Cooking Tip: Recipes with cranberries usually involve added sweetener to balance the tartness of the berries.
Green Beans (Available all year)
Nutrition Tip: One cup of raw snap green beans contains 4 grams of fiber (a combination of soluble and insoluble); 11% of the recommended daily amount of folic acid, vitamin A and vitamin B2; and 24% of the recommended daily amount of vitamin C.
Storage Tip: Refrigerate green beans, unwashed, in a plastic bag for up to four days.
Prep Tip: Snap or cut off the ends, cut longer beans crosswise into the length desired, and rinse before cooking.
Cooking Tip: Green beans are most often cooked by microwaving, steaming, stir-frying, or boiling. The key is to cook only until tender-crisp. If stir-frying, cut the beans in 1-inch pieces so they will cook quickly along with the other ingredients.
Nutrition Tip: One guava contains 5 grams of fiber (a combination of soluble and insoluble), and 10% of the recommended daily amount of vitamin A, Vitamin B6, and 220% of the recommended daily amount of vitamin C.
Storage Tip: Ripen at room temperature, if needed. You can store guavas at room temperature for up to one week, or refrigerate for up to two weeks.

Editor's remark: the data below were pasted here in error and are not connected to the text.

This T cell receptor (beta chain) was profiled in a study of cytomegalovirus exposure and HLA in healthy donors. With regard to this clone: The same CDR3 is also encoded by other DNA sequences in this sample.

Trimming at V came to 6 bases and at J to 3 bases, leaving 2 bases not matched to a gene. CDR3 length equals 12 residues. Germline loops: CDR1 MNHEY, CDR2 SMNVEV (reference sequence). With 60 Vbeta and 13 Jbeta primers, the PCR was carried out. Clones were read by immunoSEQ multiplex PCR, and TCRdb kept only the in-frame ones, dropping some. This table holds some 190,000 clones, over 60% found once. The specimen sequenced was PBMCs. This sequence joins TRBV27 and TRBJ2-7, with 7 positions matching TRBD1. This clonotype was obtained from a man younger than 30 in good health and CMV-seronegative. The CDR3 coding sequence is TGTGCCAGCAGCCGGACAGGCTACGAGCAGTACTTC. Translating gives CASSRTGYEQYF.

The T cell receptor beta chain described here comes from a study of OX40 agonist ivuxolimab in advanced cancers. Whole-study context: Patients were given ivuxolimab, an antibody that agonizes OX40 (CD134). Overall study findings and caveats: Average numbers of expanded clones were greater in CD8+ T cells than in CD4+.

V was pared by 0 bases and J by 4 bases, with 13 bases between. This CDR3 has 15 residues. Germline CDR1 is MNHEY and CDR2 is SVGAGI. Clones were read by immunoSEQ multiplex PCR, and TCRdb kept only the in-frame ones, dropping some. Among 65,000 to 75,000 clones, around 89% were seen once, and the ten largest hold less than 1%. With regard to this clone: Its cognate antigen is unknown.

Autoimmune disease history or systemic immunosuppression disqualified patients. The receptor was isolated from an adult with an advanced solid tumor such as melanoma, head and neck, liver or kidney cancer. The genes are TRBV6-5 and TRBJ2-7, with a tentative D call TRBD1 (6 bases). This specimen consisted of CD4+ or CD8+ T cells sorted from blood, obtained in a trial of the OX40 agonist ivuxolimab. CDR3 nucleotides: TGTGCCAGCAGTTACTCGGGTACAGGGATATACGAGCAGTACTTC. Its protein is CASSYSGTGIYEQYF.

Prep Tip: Guavas have sturdy skin, so you can cut them in half and scoop out the semi-soft inside flesh with a teaspoon (discard the shell). They're ready to eat when the fruit gives slightly to gentle pressure.
Cooking Tip: Use uncooked guavas in recipes in place of strawberries and kiwi. Use them cooked in pies, breads, or preserves, or cold or hot in sauces, juices, or sorbets.
Nutrition Tip: One kiwi contains 3 grams of fiber (mostly the insoluble type), and 76% of the recommended daily amount for vitamin C.
Storage Tip: They're ready to eat when they give slightly to gentle pressure. Really soft kiwi fruit is too ripe to eat. Ripen at room temperature, or refrigerate in the crisper drawer for three to five days.
Prep Tip: The skin on kiwi fruit can be eaten if desired. But if you want to peel them, cut in slices and then peel; use a paring knife to cut off the ends and then remove the skin; or cut in half and scoop out the flesh with a spoon.